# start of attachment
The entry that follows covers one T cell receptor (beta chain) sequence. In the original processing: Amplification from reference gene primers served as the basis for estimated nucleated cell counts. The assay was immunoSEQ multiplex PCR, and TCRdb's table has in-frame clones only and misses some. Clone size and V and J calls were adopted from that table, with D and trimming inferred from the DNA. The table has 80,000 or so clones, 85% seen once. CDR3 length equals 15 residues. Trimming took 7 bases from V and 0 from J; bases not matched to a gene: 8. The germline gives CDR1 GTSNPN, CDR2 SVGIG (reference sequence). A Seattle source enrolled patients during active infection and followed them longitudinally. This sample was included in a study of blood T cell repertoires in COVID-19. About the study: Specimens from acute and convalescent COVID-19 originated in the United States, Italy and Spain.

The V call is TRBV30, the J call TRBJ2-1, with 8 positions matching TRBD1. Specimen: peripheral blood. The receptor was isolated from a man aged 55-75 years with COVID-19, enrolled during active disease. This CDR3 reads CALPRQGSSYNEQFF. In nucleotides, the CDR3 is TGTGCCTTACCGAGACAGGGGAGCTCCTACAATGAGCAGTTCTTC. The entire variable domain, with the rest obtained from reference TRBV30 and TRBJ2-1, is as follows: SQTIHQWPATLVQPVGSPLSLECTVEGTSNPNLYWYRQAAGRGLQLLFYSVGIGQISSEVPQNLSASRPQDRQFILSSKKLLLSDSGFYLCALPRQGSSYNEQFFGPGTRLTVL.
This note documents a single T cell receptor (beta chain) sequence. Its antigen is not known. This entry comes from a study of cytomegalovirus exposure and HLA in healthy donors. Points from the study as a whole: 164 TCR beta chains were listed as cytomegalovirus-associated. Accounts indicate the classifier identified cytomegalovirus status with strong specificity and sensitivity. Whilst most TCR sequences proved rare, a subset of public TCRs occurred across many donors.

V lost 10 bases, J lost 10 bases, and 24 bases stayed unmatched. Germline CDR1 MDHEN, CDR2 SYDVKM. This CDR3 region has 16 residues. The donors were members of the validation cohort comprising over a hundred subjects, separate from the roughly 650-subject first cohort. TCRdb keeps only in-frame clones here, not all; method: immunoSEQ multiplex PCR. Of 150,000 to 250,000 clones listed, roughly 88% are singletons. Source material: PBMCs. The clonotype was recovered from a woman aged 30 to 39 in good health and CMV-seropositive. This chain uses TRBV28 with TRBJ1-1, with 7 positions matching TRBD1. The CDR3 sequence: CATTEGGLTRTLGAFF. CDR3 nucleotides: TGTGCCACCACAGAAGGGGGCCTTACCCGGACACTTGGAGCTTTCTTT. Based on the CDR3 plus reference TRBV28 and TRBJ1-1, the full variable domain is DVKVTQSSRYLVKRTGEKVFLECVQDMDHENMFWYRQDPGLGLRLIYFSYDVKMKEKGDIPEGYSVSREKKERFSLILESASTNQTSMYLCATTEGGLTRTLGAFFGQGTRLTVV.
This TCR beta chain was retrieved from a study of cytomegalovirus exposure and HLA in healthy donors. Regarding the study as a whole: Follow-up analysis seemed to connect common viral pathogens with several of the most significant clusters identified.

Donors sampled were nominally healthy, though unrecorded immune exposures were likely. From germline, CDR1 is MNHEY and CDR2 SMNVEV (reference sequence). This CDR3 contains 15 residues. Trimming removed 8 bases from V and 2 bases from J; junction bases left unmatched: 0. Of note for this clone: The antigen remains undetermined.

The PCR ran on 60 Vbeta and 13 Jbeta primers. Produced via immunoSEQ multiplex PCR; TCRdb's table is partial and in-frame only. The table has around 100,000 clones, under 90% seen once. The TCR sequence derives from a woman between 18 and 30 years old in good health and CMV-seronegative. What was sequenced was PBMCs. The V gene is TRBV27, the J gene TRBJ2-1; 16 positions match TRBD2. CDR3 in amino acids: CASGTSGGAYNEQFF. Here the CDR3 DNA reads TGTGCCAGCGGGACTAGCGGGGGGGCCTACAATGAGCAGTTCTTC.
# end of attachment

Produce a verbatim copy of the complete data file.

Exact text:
The entry that follows covers one T cell receptor (beta chain) sequence. In the original processing: Amplification from reference gene primers served as the basis for estimated nucleated cell counts. The assay was immunoSEQ multiplex PCR, and TCRdb's table has in-frame clones only and misses some. Clone size and V and J calls were adopted from that table, with D and trimming inferred from the DNA. The table has 80,000 or so clones, 85% seen once. CDR3 length equals 15 residues. Trimming took 7 bases from V and 0 from J; bases not matched to a gene: 8. The germline gives CDR1 GTSNPN, CDR2 SVGIG (reference sequence). A Seattle source enrolled patients during active infection and followed them longitudinally. This sample was included in a study of blood T cell repertoires in COVID-19. About the study: Specimens from acute and convalescent COVID-19 originated in the United States, Italy and Spain.

The V call is TRBV30, the J call TRBJ2-1, with 8 positions matching TRBD1. Specimen: peripheral blood. The receptor was isolated from a man aged 55-75 years with COVID-19, enrolled during active disease. This CDR3 reads CALPRQGSSYNEQFF. In nucleotides, the CDR3 is TGTGCCTTACCGAGACAGGGGAGCTCCTACAATGAGCAGTTCTTC. The entire variable domain, with the rest obtained from reference TRBV30 and TRBJ2-1, is as follows: SQTIHQWPATLVQPVGSPLSLECTVEGTSNPNLYWYRQAAGRGLQLLFYSVGIGQISSEVPQNLSASRPQDRQFILSSKKLLLSDSGFYLCALPRQGSSYNEQFFGPGTRLTVL.
This note documents a single T cell receptor (beta chain) sequence. Its antigen is not known. This entry comes from a study of cytomegalovirus exposure and HLA in healthy donors. Points from the study as a whole: 164 TCR beta chains were listed as cytomegalovirus-associated. Accounts indicate the classifier identified cytomegalovirus status with strong specificity and sensitivity. Whilst most TCR sequences proved rare, a subset of public TCRs occurred across many donors.

V lost 10 bases, J lost 10 bases, and 24 bases stayed unmatched. Germline CDR1 MDHEN, CDR2 SYDVKM. This CDR3 region has 16 residues. The donors were members of the validation cohort comprising over a hundred subjects, separate from the roughly 650-subject first cohort. TCRdb keeps only in-frame clones here, not all; method: immunoSEQ multiplex PCR. Of 150,000 to 250,000 clones listed, roughly 88% are singletons. Source material: PBMCs. The clonotype was recovered from a woman aged 30 to 39 in good health and CMV-seropositive. This chain uses TRBV28 with TRBJ1-1, with 7 positions matching TRBD1. The CDR3 sequence: CATTEGGLTRTLGAFF. CDR3 nucleotides: TGTGCCACCACAGAAGGGGGCCTTACCCGGACACTTGGAGCTTTCTTT. Based on the CDR3 plus reference TRBV28 and TRBJ1-1, the full variable domain is DVKVTQSSRYLVKRTGEKVFLECVQDMDHENMFWYRQDPGLGLRLIYFSYDVKMKEKGDIPEGYSVSREKKERFSLILESASTNQTSMYLCATTEGGLTRTLGAFFGQGTRLTVV.
This TCR beta chain was retrieved from a study of cytomegalovirus exposure and HLA in healthy donors. Regarding the study as a whole: Follow-up analysis seemed to connect common viral pathogens with several of the most significant clusters identified.

Donors sampled were nominally healthy, though unrecorded immune exposures were likely. From germline, CDR1 is MNHEY and CDR2 SMNVEV (reference sequence). This CDR3 contains 15 residues. Trimming removed 8 bases from V and 2 bases from J; junction bases left unmatched: 0. Of note for this clone: The antigen remains undetermined.

The PCR ran on 60 Vbeta and 13 Jbeta primers. Produced via immunoSEQ multiplex PCR; TCRdb's table is partial and in-frame only. The table has around 100,000 clones, under 90% seen once. The TCR sequence derives from a woman between 18 and 30 years old in good health and CMV-seronegative. What was sequenced was PBMCs. The V gene is TRBV27, the J gene TRBJ2-1; 16 positions match TRBD2. CDR3 in amino acids: CASGTSGGAYNEQFF. Here the CDR3 DNA reads TGTGCCAGCGGGACTAGCGGGGGGGCCTACAATGAGCAGTTCTTC.